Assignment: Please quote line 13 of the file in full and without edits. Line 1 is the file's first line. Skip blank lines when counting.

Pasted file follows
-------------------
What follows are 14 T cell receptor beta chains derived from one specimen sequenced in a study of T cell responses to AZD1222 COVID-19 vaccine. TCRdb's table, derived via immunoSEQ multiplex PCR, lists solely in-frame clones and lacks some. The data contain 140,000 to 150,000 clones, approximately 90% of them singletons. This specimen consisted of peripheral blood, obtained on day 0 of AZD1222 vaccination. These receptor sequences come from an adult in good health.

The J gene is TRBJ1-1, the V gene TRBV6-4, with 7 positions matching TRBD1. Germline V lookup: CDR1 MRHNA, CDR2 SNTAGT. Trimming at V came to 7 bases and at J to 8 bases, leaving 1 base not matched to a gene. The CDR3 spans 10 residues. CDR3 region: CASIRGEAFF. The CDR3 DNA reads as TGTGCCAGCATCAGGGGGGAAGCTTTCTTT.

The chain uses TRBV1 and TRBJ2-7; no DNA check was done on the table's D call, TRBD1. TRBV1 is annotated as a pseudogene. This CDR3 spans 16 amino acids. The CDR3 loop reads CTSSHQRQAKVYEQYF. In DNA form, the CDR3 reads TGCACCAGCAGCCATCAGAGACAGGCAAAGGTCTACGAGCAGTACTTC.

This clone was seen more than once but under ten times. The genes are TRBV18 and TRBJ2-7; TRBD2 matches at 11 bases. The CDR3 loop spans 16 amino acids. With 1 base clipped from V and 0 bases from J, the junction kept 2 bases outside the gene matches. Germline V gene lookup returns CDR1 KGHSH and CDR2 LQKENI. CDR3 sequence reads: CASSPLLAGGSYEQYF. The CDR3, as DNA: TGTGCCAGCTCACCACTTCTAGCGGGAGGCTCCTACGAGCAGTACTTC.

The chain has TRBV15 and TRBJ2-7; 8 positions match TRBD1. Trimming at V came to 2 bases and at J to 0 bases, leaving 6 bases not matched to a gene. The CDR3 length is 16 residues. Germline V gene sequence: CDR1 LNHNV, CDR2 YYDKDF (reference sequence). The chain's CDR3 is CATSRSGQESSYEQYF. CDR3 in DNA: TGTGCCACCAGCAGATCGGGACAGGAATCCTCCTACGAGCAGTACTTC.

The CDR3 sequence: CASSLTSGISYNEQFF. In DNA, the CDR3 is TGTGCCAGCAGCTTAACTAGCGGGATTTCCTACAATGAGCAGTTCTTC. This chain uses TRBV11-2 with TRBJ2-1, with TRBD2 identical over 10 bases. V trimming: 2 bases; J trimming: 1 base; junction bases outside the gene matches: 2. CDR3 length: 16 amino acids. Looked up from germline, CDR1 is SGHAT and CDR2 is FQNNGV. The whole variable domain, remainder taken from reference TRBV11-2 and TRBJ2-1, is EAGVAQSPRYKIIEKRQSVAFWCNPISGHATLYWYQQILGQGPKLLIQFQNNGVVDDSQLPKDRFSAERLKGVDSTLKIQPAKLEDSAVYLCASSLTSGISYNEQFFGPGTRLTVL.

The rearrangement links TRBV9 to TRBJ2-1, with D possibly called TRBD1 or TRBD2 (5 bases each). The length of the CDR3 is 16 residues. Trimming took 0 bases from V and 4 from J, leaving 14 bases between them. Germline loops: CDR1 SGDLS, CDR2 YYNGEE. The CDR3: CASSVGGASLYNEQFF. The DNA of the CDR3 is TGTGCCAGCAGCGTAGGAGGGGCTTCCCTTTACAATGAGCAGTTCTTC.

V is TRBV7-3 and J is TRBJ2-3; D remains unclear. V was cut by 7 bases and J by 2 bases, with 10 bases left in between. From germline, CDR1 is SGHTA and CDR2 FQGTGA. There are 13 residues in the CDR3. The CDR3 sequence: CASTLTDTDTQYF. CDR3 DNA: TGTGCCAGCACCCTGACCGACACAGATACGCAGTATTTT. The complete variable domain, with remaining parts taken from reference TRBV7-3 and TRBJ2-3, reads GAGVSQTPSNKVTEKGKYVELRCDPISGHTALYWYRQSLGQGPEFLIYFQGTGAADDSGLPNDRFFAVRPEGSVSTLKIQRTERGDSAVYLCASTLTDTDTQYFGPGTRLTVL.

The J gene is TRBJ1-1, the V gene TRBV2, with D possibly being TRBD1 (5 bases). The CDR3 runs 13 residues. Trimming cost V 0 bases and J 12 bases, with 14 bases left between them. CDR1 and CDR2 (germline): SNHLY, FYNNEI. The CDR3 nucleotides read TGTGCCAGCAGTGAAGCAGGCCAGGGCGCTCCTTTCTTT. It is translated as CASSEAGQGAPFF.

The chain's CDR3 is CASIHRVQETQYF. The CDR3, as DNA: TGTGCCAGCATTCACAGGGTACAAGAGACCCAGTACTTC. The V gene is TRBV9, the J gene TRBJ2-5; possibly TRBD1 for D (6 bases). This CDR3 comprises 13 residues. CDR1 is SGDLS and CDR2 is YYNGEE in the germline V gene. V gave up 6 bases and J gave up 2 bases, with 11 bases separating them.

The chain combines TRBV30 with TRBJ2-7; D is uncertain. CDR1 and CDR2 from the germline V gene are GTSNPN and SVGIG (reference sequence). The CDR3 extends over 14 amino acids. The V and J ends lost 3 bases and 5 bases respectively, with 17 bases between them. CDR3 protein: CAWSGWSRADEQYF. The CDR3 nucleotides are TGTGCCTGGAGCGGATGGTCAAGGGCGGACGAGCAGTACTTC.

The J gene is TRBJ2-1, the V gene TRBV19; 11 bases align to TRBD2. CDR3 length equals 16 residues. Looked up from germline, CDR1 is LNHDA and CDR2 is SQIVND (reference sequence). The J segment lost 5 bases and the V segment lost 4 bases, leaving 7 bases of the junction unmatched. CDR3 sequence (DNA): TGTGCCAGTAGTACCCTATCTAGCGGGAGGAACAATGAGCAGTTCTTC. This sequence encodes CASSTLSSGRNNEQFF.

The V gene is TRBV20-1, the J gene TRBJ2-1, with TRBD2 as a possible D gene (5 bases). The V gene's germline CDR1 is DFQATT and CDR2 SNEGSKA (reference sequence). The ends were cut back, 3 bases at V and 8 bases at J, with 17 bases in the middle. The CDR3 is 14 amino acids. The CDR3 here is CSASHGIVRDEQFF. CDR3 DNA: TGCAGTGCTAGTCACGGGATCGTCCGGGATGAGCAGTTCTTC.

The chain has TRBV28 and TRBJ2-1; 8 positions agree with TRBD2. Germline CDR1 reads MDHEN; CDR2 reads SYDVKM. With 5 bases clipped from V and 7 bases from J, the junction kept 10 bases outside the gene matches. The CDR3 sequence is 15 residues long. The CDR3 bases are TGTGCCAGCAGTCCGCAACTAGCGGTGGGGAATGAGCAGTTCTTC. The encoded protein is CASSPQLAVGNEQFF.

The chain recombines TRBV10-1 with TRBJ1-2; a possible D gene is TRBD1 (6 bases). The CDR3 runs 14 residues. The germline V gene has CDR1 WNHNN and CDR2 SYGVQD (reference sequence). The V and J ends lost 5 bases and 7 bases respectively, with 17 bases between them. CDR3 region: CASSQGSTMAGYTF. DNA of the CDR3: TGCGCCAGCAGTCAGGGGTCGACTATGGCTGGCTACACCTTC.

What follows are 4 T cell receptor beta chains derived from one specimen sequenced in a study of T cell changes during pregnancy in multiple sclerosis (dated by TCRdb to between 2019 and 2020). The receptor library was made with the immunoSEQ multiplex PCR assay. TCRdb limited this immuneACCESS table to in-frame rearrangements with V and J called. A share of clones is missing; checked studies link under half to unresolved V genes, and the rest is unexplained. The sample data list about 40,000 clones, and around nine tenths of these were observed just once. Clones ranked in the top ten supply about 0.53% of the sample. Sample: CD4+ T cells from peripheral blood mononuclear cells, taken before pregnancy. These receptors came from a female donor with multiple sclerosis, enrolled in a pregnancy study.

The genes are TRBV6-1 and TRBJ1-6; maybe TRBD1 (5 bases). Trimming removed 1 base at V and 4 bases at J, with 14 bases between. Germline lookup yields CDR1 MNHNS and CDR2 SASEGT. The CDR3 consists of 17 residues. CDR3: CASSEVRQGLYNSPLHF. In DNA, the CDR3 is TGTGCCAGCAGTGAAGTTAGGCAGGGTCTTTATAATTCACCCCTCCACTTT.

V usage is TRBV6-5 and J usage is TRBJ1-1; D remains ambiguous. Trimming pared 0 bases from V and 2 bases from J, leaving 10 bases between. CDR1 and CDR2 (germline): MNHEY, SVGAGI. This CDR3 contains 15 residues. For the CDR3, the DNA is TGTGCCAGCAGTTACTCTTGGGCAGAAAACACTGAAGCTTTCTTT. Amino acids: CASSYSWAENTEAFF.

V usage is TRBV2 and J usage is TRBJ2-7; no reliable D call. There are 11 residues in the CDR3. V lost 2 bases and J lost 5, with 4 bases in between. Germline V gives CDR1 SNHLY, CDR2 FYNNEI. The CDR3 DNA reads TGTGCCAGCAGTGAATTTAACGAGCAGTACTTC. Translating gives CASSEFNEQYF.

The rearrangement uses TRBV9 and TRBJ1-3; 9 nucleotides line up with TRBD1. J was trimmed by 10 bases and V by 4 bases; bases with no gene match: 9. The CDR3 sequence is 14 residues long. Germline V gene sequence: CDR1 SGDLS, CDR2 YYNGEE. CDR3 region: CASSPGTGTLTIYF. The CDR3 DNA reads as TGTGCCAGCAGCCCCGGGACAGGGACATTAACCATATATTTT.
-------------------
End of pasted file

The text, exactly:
The V gene is TRBV20-1, the J gene TRBJ2-1, with TRBD2 as a possible D gene (5 bases). The V gene's germline CDR1 is DFQATT and CDR2 SNEGSKA (reference sequence). The ends were cut back, 3 bases at V and 8 bases at J, with 17 bases in the middle. The CDR3 is 14 amino acids. The CDR3 here is CSASHGIVRDEQFF. CDR3 DNA: TGCAGTGCTAGTCACGGGATCGTCCGGGATGAGCAGTTCTTC.